The “Working Together” Aboriginal Communities Engagement Program is an initiative made possible by the NSW Landcare Program. A collaboration of Local Land Services NSW and Landcare NSW Inc. supported by the NSW Government.
From the northern rainforests of Gumbaynggirr Country to the open plains and rocky ranges of the Wiljali, stretching across the largest Country in NSW, the Wiradjuri, and up to the alpine landscapes of the Maneroo, the original Landcarers have been working with Country and on country for millennia.
Across NSW, traditional and new Landcarers have been coming together to celebrate, heal and work on local landscapes through funding from the NSW Landcare Program’s Working Together Program.
In the Upper Snowy Landcare region and Maneroo Country, the local Landcare community have been busy building stronger connections with the local Aboriginal community networks.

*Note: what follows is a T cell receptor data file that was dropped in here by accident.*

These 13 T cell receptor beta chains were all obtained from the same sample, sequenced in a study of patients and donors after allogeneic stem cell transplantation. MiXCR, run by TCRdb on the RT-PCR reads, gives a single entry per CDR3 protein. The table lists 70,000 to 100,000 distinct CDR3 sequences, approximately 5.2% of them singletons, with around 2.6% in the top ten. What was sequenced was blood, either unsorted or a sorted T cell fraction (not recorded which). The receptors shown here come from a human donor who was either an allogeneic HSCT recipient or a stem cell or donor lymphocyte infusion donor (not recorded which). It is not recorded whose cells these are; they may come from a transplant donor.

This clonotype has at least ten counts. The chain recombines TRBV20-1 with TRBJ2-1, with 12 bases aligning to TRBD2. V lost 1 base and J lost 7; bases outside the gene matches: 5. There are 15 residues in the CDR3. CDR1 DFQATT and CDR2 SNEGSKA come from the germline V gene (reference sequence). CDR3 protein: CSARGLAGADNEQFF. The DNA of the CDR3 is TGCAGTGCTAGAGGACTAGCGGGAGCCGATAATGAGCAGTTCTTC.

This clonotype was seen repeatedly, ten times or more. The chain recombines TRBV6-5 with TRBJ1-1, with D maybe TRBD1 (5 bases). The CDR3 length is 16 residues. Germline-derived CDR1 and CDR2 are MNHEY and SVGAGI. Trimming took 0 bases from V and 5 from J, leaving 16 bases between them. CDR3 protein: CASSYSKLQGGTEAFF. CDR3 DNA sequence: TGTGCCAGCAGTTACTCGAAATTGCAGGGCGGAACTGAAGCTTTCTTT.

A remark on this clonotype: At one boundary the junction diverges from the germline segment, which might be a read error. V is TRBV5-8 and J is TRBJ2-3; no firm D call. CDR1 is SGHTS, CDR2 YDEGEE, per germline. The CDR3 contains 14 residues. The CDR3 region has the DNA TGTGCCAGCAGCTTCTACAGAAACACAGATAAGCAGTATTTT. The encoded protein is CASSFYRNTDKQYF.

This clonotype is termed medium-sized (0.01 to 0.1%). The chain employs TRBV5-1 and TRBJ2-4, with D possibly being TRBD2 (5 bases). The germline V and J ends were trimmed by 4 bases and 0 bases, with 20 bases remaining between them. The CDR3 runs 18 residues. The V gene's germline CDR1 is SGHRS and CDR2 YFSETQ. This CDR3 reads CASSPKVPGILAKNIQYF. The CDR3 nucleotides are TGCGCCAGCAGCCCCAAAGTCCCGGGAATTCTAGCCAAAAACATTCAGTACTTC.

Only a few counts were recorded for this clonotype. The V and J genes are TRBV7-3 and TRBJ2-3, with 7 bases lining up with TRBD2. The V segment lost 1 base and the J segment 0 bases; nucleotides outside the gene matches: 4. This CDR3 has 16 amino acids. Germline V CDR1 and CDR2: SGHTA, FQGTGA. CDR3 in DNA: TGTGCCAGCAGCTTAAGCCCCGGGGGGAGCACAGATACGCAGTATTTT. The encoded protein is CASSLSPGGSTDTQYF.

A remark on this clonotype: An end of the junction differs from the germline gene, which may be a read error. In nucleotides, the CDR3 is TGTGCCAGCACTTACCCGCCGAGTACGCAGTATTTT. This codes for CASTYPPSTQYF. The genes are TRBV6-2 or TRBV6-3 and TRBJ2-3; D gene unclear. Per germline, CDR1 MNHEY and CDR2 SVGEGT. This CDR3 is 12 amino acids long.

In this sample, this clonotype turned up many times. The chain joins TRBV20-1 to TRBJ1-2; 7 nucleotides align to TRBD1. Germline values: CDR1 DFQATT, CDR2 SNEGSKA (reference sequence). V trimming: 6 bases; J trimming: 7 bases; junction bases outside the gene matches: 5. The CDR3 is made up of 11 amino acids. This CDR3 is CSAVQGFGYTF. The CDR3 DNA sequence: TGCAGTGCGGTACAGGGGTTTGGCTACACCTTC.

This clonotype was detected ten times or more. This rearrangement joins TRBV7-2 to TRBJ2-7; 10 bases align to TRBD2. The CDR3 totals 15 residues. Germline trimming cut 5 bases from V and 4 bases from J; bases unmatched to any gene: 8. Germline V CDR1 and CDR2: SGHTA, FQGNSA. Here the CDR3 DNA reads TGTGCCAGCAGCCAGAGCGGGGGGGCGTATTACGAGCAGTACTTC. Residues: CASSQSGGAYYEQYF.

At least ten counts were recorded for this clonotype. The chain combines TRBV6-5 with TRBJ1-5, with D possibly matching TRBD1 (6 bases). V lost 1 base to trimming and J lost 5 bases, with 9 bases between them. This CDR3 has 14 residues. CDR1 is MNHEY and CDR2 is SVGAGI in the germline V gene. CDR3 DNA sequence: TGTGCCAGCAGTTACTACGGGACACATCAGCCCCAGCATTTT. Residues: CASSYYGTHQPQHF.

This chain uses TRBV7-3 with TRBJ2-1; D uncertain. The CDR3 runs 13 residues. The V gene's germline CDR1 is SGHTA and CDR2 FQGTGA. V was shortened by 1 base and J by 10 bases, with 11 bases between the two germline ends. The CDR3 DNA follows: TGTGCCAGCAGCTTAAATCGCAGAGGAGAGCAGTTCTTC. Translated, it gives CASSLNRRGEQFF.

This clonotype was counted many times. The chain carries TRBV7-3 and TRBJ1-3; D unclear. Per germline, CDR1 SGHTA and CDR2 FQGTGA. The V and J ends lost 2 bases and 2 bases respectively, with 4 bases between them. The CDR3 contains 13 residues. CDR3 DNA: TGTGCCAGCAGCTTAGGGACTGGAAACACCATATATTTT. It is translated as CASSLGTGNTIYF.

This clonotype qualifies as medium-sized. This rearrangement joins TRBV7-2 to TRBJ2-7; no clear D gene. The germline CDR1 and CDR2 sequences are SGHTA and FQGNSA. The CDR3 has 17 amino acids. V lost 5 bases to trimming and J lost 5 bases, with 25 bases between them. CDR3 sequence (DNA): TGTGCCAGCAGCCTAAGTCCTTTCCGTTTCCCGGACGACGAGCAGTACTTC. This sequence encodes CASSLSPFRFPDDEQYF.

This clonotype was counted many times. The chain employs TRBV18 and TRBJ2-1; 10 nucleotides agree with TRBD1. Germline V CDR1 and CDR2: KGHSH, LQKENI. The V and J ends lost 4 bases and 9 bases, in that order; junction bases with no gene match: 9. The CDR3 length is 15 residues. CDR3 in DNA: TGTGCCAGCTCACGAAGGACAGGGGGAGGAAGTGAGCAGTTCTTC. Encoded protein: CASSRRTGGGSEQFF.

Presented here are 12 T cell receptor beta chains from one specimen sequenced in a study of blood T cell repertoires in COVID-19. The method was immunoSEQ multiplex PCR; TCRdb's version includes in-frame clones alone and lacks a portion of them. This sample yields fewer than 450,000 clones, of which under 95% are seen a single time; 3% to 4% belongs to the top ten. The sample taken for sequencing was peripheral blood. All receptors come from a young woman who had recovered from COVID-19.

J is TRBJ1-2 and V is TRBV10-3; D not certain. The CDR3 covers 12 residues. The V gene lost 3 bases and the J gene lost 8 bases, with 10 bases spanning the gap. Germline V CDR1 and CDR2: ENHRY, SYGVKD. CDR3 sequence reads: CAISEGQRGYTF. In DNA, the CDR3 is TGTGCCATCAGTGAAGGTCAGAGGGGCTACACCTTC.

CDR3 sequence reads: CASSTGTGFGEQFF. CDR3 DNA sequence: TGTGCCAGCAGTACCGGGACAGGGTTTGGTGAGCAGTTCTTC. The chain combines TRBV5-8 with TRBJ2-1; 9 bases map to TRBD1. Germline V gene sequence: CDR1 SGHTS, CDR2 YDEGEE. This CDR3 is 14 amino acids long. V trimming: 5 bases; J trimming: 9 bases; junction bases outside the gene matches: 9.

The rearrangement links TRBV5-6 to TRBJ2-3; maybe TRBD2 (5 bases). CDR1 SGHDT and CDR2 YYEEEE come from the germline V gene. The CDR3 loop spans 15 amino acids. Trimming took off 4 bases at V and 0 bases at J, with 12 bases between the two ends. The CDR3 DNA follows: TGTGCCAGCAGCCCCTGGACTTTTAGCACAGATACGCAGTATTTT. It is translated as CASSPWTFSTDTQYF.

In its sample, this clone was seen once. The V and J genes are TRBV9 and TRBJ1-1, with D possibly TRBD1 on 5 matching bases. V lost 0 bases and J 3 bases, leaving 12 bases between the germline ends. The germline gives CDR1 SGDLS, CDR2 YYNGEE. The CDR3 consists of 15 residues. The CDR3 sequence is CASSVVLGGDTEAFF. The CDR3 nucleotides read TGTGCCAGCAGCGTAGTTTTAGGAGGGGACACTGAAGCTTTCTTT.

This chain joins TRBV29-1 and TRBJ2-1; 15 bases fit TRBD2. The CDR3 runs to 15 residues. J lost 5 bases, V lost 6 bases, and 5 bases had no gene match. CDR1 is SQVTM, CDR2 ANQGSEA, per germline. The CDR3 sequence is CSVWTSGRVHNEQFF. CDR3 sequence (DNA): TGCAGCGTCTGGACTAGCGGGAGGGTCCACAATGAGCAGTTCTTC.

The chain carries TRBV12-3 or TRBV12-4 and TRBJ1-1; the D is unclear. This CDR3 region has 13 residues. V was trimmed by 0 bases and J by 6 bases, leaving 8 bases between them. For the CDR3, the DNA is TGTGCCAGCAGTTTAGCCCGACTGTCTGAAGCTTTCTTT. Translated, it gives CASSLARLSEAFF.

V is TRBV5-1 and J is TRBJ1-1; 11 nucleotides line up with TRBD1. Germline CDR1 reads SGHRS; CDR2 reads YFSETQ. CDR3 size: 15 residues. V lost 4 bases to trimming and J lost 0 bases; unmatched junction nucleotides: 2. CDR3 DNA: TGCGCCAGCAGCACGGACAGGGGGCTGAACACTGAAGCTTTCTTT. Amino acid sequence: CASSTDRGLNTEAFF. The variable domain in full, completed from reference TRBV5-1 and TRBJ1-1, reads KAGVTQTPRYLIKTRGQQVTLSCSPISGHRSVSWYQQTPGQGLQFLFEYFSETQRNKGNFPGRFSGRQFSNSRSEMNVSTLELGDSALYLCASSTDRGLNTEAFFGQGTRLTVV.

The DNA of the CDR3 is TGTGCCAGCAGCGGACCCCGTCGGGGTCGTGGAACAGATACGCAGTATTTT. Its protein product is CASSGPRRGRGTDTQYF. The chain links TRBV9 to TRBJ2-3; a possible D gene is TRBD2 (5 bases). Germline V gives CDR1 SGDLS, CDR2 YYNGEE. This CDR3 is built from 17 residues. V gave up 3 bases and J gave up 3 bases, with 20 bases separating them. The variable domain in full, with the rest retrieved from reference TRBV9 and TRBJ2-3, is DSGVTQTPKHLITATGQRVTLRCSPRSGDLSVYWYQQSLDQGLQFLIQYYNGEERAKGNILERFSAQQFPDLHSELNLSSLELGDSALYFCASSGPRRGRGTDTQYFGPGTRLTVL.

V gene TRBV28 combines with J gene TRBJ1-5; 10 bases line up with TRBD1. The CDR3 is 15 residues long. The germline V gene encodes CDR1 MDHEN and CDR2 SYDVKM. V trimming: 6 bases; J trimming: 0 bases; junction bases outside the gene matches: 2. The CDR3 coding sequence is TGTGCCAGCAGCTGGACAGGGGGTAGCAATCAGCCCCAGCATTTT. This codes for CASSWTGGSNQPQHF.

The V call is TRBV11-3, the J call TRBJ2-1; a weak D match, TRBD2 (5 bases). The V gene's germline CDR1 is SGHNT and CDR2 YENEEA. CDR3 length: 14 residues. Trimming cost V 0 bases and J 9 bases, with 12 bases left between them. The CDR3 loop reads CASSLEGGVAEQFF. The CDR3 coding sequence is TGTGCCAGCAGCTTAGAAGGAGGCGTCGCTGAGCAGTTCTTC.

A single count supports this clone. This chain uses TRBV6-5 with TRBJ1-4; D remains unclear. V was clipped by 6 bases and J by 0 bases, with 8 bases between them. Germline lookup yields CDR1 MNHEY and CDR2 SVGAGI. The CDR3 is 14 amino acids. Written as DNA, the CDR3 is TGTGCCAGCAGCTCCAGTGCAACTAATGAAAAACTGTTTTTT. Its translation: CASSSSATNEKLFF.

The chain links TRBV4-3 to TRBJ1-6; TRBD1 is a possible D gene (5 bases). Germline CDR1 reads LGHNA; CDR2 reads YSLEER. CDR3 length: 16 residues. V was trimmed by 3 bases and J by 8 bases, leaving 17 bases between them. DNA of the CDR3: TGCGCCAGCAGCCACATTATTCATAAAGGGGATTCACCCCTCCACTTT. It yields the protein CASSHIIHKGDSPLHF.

“We recently held a two-day on-country theory and show and tell workshop which helped bring adults and children together and aimed to develop an understanding of Maneroo country, its people, practices, perspectives, special sites and artefacts,” said Upper Snowy Landcare Network Local Landcare Coordinator, Lauren Van Dyke.
“The Upper Snowy Landcare Network recently commenced a lease on a significant part of the Gegezerick Travelling Stock Reserve – a grassy woodland overlooking the Monaro Plains and the little village of Berridale. While we were aware of the Aboriginal significance of this place (with anecdotal stories) we were informed during this workshop of its purpose as a traditional training ground.”
“Led by Aboriginal cultural heritage expert’s Aboriginal elders, Glen Morris, Chris (Snappy) Griffiths and Graham Moore, the knowledge that the Gegegedzerick Hill being a training ground for young indigenous people was welcome news indeed. Especially as on the second day we had more than 40 school children join in from the Trakz Program – an established program consisting of activities and experiences for Aboriginal and Torres Strait Islander students in Cooma to learn about cultural beliefs and practices on Country.